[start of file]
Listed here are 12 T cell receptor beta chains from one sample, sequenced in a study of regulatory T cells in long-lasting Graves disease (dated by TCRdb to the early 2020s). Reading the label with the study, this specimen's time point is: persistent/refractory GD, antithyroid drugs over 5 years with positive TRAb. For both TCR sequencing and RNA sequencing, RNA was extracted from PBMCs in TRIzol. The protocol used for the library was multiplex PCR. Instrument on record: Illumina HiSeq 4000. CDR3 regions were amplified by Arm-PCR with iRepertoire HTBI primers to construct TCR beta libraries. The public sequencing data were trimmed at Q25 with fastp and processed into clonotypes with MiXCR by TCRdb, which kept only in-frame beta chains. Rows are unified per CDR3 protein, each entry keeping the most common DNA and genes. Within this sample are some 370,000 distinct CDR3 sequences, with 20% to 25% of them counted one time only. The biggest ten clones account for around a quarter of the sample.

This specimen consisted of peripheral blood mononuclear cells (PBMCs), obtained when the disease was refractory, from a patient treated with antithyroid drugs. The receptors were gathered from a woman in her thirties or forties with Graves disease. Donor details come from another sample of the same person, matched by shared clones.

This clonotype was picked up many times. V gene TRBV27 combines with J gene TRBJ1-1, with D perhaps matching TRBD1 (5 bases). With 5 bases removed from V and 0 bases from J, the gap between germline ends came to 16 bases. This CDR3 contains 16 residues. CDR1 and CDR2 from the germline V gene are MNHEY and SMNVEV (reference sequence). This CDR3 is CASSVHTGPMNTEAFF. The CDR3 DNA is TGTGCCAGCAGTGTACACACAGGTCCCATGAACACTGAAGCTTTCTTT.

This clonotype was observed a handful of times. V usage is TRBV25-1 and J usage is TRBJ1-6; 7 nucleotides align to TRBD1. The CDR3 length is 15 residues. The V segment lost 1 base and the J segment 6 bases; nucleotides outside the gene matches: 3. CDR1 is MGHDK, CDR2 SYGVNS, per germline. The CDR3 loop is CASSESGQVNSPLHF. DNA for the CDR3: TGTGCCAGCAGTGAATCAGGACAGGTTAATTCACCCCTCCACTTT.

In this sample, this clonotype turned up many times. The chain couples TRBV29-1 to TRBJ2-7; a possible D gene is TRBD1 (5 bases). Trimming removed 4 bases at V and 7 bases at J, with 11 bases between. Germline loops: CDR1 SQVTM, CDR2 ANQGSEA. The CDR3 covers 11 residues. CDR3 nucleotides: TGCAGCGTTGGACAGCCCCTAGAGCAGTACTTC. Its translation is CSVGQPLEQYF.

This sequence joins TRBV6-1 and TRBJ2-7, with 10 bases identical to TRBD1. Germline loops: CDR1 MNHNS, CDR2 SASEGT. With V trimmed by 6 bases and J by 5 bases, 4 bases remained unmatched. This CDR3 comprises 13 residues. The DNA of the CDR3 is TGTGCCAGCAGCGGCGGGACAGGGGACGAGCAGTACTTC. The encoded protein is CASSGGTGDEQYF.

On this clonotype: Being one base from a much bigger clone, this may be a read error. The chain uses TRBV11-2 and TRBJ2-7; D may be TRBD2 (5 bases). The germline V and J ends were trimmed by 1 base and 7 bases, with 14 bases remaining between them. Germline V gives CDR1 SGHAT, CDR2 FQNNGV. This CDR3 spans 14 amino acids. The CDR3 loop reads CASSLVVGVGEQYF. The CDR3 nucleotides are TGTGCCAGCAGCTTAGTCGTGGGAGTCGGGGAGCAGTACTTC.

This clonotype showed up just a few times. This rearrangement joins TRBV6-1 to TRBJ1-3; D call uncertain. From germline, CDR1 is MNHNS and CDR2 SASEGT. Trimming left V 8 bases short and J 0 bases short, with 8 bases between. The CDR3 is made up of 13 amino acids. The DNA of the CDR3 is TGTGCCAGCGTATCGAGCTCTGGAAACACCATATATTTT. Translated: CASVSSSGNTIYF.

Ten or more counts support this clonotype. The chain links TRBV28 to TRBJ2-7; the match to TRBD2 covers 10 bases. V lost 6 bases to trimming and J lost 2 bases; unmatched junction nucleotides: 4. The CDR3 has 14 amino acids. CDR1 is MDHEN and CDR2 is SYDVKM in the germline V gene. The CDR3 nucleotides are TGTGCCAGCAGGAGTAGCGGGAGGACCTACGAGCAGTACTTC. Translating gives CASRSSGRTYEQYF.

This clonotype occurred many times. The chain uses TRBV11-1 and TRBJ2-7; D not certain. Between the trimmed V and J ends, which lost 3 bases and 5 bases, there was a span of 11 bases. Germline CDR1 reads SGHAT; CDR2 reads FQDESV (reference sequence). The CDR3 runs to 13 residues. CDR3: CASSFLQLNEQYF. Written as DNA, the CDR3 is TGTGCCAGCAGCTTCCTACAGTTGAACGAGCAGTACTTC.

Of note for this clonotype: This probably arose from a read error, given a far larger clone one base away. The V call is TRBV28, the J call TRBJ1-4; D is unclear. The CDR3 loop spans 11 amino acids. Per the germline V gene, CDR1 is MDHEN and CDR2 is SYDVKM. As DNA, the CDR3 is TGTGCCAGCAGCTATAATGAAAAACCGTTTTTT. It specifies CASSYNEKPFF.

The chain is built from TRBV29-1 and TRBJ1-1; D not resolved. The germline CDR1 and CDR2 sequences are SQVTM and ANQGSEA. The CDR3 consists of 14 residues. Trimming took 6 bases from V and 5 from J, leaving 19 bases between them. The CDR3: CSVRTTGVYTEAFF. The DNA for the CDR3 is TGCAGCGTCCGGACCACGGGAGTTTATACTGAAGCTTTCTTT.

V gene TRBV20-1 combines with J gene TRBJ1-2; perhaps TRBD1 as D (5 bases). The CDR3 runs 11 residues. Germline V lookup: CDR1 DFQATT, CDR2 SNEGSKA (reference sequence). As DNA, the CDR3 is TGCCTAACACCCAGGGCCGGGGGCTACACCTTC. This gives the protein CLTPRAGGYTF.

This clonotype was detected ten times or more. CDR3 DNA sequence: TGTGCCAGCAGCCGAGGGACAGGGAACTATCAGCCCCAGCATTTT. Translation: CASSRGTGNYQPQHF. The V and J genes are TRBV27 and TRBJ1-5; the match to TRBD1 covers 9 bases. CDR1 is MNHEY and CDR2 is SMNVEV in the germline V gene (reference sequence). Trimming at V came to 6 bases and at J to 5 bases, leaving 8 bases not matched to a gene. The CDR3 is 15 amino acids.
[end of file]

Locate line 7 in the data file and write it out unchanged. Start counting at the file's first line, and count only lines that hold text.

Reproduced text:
On this clonotype: Being one base from a much bigger clone, this may be a read error. The chain uses TRBV11-2 and TRBJ2-7; D may be TRBD2 (5 bases). The germline V and J ends were trimmed by 1 base and 7 bases, with 14 bases remaining between them. Germline V gives CDR1 SGHAT, CDR2 FQNNGV. This CDR3 spans 14 amino acids. The CDR3 loop reads CASSLVVGVGEQYF. The CDR3 nucleotides are TGTGCCAGCAGCTTAGTCGTGGGAGTCGGGGAGCAGTACTTC.